• Thanks gericar, fantastic analogy of the moving target and varied arrows. We as educators are always stretching the boundaries of learning using the different approaches that are thrust upon us. Knowing that the ability to learn is in all of use but the way, pace and outcomes are as varied as the population. We don’t need another model we need to see new technical tools that are used to enhance individual critical thinking to create engaged citizens for the 21st century. As educators we are capable of identifing the tool that work best for ourselves and our students as long as we stay progressive are classroom will be creative hubs of real learning.

    • Nuschler

      “No one really knows how any individual learns.” This is NOT true. We DO know how humans learn. Some can only learn by working with one’s hands…nurses, surgeons, physical therapists. Some learn by reading with associated guide questions. The human mind is incredible in the multiple ways it can receive data (auditory, visual, olfactory, kinesthetic, touch, muscle memory). Unfortunately how do we provide each special mind with its best way to learn. Is that even possible? As of the 2010-2011 census we have 77 MILLION adults and children K-college.

      We know what doesn’t work…kids sitting at desks listening to teachers present facts on the whiteboard and then giving them 6 hours of homework with standard testing at the end.
      We are tied down with legislators slashing public education budgets (Some want to get rid of public schools completely and go to charter schools–privatize.) A legislator in Utah simply wanted to get rid of the senior year in high school! (“I didn’t learn nothing that last year. Me and my buddies were busy skipping school and hunting.) Res ipsa loquitur.

      Teachers’ unions are a blessing and a disgrace. It can take up to 3 and 1/2 years to fire a really bad teacher. Unfortunately professional unions concentrate only on tenure, salary, and benefits instead of continuing education.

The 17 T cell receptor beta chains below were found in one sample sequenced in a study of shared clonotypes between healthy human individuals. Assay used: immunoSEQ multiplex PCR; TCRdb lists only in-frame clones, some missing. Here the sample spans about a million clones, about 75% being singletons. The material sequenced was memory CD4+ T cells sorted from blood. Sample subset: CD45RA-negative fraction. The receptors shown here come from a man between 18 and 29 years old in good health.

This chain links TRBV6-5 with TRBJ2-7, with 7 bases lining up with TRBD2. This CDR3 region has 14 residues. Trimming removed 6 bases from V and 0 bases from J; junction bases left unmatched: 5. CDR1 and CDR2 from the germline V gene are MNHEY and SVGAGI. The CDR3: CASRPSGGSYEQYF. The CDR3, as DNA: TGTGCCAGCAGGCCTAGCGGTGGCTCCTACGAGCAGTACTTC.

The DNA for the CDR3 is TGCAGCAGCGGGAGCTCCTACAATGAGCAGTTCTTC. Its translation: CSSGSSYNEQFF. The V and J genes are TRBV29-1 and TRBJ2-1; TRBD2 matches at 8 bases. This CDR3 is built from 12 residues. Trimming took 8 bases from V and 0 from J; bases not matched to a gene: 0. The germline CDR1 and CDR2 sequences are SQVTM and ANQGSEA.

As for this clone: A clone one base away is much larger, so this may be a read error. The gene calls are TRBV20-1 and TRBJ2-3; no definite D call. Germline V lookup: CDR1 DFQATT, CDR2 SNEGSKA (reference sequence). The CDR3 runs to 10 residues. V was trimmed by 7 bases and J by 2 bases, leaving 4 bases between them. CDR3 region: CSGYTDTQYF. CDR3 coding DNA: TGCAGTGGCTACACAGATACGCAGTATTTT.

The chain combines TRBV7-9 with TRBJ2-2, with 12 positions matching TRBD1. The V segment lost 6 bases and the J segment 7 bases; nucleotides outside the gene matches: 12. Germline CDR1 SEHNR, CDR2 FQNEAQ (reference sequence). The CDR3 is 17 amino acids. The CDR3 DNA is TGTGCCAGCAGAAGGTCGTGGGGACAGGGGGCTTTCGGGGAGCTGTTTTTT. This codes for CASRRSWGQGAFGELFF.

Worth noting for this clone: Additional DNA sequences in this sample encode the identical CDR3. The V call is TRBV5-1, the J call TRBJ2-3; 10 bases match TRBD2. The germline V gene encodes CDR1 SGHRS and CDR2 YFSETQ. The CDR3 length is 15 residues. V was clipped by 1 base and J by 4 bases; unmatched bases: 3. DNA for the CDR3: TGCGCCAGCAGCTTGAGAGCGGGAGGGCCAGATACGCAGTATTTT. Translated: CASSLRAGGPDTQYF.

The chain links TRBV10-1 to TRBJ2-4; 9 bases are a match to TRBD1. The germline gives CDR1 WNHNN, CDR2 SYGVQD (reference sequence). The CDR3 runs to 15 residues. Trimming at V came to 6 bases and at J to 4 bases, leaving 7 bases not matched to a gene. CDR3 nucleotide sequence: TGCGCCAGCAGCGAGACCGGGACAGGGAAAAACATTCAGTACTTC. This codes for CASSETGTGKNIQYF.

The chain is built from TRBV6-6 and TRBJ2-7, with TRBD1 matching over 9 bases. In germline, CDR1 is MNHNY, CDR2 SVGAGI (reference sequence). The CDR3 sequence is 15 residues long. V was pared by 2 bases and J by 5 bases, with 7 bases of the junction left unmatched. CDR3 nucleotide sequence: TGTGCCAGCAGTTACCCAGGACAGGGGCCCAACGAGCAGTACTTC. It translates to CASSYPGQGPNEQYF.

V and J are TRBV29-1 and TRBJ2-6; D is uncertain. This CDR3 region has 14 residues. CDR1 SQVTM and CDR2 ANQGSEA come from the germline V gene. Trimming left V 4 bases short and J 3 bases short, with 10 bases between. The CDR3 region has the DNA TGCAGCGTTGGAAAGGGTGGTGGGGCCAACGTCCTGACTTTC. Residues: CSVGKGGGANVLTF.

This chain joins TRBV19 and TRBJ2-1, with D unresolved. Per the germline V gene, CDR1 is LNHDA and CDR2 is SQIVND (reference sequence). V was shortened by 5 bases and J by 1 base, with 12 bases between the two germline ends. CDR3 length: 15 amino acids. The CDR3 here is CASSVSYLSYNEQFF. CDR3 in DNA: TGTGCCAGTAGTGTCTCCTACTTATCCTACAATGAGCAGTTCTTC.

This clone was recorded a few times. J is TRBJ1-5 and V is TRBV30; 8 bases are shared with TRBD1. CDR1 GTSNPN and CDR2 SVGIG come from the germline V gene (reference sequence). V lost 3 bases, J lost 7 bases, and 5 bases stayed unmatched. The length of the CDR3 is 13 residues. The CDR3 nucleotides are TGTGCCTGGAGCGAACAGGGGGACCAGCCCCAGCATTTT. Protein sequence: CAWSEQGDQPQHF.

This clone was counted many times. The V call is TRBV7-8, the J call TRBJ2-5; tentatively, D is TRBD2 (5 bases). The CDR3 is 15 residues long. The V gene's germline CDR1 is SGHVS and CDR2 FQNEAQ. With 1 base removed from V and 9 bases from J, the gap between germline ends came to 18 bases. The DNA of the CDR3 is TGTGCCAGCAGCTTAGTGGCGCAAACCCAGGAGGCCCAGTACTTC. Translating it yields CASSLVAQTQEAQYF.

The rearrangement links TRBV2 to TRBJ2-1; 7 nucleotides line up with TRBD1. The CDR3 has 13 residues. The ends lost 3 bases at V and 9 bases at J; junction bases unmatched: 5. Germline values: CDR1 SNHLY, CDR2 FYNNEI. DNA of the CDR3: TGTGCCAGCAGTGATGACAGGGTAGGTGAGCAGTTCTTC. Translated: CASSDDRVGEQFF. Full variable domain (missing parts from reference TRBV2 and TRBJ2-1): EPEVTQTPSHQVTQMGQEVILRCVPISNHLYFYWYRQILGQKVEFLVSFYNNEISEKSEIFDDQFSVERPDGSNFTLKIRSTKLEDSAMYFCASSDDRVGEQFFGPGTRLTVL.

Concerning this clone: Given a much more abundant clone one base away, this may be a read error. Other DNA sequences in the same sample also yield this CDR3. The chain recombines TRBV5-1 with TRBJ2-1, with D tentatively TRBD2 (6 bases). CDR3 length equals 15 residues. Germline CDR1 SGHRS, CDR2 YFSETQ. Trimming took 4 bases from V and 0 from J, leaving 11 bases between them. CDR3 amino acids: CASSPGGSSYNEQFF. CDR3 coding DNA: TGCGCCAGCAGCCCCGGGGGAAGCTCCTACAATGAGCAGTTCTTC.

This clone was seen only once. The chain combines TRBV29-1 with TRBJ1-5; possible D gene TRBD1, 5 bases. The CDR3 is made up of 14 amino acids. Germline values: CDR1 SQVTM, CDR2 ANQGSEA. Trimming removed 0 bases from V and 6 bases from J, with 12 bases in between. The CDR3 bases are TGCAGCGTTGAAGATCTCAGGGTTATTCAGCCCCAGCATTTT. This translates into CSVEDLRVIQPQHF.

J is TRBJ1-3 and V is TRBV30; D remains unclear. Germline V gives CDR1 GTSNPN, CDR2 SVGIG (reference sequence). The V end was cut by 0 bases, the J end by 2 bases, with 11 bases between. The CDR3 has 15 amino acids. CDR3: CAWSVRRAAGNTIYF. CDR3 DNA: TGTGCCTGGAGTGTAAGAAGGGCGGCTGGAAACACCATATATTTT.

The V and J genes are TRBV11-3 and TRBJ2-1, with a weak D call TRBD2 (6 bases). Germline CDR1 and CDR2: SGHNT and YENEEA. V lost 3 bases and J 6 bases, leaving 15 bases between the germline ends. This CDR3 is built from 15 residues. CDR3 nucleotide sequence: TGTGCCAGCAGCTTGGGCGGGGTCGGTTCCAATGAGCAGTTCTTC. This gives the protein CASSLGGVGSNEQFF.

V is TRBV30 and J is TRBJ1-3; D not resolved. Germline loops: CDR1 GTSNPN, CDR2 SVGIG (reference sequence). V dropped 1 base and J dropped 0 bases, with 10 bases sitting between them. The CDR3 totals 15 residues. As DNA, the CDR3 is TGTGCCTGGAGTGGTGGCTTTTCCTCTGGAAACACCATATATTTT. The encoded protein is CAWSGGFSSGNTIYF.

Education reminds me of 17th century medicine. Experimenting with blood letting, herbs, toxins. Until we learn how the mind works, how to set up individual programs for students we are screwed.

  • J.P. Barbour

    If you haven’t read the book, “Collaborating for Inquiry-Based Learning: School Librarians and Teachers,” I would strongly recommend this book . Wallace & Husid (2011) share their expertise in the field for inquiry-based learning and the importance for librarians and teachers to work together to implement the model successfully. When reading the article by Principal Lehmann, I couldn’t help but think of Wallace and Husid’s book for additional insight and techniques. Thanks for sharing this article.

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  • alice

    In these well a different school system and the ratio of project based
    learning is increasing because students and educators who are taking
    interests in cloud learning inspired by the new education technology

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  • Lavada

    One simple strategy that teachers can add to their toolkit in inquiry based learning and other modes of teaching and learning is the Question Formulation Technique (developed by the Right Question Institute) where students learn by asking their own questions and refining their questions.

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  • Della Palacios

    Standards measure student achievement with a binary bar. Measuring student achievement with a binary bar does not work. Learning is a process and is way more complex than a binary sort. This conclusion took twelve years to resolve and reflects experience, questioning and learning in the field. Read more “Why Standards Cannot Measure Student Achievement: The Binary Bar of Proficiency”